It’s unfortunate that Knox County Commission—at 1 a.m. on Tuesday morning—kiboshed a way to relieve the confusion and contention that have arisen over the numerous changes to Knox County’s charter being pushed by a citizen reform group.
Only a week before, commissioners with seeming unanimity had recommended the formation of a Charter Review Committee to address the charter amendments. The reform group, now called Knox Charter Petition, joined in calling upon County Mayor Mike Ragsdale to appoint such a committee. And Ragsdale quickly obliged by naming 27 individuals, including nine commissioners to serve on it, subject to commission’s ratification of its appointment.
By providing a forum for more thorough consideration of the proposed charter amendments, the committee could have served to bring clarity to the many points of uncertainty and even legality raised about the proposed amendments.
But when the committee’s appointment came to a vote in the middle of the night, only nine of the 19 commissioners supported it—one short of the majority of 10 needed for approval. That leaves the issue of what to do with the charter amendments back on a fickle commission’s court where their fate is anything but clear.
Commissioners will now be pressed by the reform group that grew out of last year’s Knox County-One Question process to approve, in the form of eight separate ordinances, an array of amendments to the county charter covering everything from a reduction in the size of County Commission and a prohibition against county employees serving on that body to provisions for appointing rather than electing several county officers. If approved by a two-thirds vote of commission, these changes would then go on the ballot in the county’s August general election for the voter approval that is also required for charter amendments.
Knox Charter Petition remains resolved to get any of the amendments that commission fails to approve on the ballot via petitions that would require the signatures of some 40,000 registered voters. The group was operating under the mistaken belief that the amendments would have to go on the August ballot and that the deadline for mounting a petition campaign was at hand. When the group’s leaders came to realize that such a vote could be held in the November general election just as well, the heat was off—so to speak. But commission’s rejection of the Charter Review Committee nonetheless represents a setback even though commission now intends to consider the charter amendment ordinances at its next monthly meeting in April.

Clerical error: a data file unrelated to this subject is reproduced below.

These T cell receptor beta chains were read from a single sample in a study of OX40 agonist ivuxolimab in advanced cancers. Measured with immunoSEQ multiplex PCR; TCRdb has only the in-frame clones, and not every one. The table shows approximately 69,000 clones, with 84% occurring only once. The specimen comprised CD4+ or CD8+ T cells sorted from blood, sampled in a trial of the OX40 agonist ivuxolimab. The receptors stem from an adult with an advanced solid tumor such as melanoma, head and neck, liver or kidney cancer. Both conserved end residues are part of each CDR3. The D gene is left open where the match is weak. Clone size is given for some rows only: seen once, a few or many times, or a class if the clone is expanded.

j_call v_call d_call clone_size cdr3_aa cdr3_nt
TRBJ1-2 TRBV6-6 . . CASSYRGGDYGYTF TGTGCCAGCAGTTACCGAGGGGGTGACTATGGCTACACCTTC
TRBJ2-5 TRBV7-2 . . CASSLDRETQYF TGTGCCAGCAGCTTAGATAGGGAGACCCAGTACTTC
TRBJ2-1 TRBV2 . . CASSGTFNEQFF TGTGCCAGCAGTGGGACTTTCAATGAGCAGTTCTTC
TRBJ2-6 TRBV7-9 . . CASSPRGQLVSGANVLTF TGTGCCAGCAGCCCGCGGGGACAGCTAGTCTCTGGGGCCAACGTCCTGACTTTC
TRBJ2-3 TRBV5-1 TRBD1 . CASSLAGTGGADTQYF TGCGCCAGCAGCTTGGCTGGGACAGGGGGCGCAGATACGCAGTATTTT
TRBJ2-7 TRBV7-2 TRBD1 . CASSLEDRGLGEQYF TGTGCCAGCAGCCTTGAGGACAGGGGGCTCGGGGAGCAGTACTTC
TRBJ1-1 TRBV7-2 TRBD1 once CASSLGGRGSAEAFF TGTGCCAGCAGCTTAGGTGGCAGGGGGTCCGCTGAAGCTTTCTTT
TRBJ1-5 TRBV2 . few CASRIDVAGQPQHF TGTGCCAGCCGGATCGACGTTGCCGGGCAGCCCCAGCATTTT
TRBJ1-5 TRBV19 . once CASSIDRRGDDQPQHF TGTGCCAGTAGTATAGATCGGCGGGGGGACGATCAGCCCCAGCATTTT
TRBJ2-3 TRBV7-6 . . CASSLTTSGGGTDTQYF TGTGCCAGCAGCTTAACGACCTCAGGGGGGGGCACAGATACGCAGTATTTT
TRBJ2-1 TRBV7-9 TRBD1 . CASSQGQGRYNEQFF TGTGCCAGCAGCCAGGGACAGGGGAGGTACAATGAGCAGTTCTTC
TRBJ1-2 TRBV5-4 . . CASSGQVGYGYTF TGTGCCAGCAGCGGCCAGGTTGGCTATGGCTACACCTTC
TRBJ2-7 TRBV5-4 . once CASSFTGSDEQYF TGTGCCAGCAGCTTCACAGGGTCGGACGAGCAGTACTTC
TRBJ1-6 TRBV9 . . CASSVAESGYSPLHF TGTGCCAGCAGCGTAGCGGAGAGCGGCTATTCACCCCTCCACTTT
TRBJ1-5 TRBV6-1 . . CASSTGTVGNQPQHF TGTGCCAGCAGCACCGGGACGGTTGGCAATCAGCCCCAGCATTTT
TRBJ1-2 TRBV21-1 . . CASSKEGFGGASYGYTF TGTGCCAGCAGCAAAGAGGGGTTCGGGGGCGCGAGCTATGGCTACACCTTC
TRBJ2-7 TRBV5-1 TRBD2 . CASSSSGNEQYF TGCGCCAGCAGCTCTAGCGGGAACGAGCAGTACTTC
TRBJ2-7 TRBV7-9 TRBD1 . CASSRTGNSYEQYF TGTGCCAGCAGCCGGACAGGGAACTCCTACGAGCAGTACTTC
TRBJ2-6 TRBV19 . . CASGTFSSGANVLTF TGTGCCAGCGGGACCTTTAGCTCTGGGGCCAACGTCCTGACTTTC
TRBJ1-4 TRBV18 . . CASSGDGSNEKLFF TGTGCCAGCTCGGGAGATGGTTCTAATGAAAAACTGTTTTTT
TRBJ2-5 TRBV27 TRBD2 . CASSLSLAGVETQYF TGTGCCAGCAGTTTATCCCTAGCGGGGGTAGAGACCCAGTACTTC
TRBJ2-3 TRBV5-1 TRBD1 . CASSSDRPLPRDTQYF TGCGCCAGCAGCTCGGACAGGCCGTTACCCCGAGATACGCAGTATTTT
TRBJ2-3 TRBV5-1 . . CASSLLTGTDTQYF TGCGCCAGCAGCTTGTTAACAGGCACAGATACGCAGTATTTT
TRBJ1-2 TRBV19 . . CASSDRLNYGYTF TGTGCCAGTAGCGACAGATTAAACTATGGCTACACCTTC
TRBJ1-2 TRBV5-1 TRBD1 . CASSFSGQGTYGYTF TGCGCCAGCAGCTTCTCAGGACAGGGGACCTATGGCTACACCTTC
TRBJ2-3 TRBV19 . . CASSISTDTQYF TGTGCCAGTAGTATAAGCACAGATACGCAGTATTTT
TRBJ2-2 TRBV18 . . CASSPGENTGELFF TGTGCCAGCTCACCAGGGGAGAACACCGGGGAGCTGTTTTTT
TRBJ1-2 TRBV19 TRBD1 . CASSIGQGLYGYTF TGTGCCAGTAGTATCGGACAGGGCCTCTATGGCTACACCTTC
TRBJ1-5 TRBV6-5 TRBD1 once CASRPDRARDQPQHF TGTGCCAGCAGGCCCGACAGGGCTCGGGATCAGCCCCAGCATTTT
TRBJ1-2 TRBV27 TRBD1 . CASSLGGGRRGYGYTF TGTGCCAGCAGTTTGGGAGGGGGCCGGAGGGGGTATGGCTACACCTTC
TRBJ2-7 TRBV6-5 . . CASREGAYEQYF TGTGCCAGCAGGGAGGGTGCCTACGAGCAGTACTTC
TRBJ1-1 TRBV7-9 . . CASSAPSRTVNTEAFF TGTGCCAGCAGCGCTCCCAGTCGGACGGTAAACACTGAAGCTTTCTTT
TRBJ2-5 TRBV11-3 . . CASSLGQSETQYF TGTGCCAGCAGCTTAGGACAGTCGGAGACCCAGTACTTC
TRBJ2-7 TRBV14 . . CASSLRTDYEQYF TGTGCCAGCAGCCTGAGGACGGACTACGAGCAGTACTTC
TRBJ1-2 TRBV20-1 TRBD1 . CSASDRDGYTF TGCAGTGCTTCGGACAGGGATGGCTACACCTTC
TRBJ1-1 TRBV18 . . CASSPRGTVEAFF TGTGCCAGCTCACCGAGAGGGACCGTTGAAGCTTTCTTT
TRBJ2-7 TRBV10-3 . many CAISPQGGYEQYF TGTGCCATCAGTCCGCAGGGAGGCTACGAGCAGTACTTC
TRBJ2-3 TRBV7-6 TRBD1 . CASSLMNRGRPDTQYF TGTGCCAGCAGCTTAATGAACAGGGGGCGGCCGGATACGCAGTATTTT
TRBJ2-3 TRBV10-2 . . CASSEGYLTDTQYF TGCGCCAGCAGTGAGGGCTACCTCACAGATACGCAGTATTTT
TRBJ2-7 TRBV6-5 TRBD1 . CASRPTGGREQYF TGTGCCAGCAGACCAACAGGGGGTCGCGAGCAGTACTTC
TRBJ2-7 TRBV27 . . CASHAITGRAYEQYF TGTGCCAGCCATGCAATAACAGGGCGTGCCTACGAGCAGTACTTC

Six of the eight ordinances were actually approved on first reading by commission at its February meeting, but it takes two readings to adopt an ordinance. In proposing formation of a Charter Review Committee, Commissioner Richard Briggs cautioned that, “We need to have clear amendments that are easily understood by the public and don’t have ambiguities.”
In the end, I will be amazed if more than one member of commission favors the amendment that would reduce the size of that body from 19 members to 11 (one from each commission district plus two at large). And I will be equally amazed if the presently elected County Clerk, Register of Deeds, and Trustee (or candidates for these positions) fail to defeat provisions for making their posts appointive by the County Mayor.
Indeed, it’s ironic that changing their status is under consideration just two years after another Charter Review Committee recommended, and the voters approved, charter amendments providing for their election and specifying their duties. To be sure, these changes were made in an effort to overcome a Chancery Court ruling that the entire Knox County Charter was invalid in large part because of its failures to provide for these positions. Yet the amendments now being pushed by Knox Charter Petition fail to rescind the 2006 amendments, and that is just one of many examples of incongruities created by the group’s proposals.
Another source of confusion is a proposed charter amendment that purports to reduce the number of signatures on a petition required to put a proposition on the ballot from 15 percent of registered voters to 15 percent of the voters in the last gubernatorial election. The charter already provides for the latter but was superseded by a subsequent state law setting the higher requirement, and state law generally prevails in the event of such a conflict.
Commission can hopefully clarify or rectify these and other ambiguities and anomalies in the Knox Charter Petition group’s mixed bag of proposals. Measures dealing with conflict of interest, nepotism, and precluding county employees from serving on commission might then be deemed desirable and submitted for voter approval without resort to the arduous process of gathering 40,000 signatures on a petition.
It seems clear, though, that the petition route will prove to be the only way to get a restructuring of the legislative and administrative branches of county government on the ballot. And to judge by the prevailing sentiments expressed at public forums last week, their chances of success are minimal.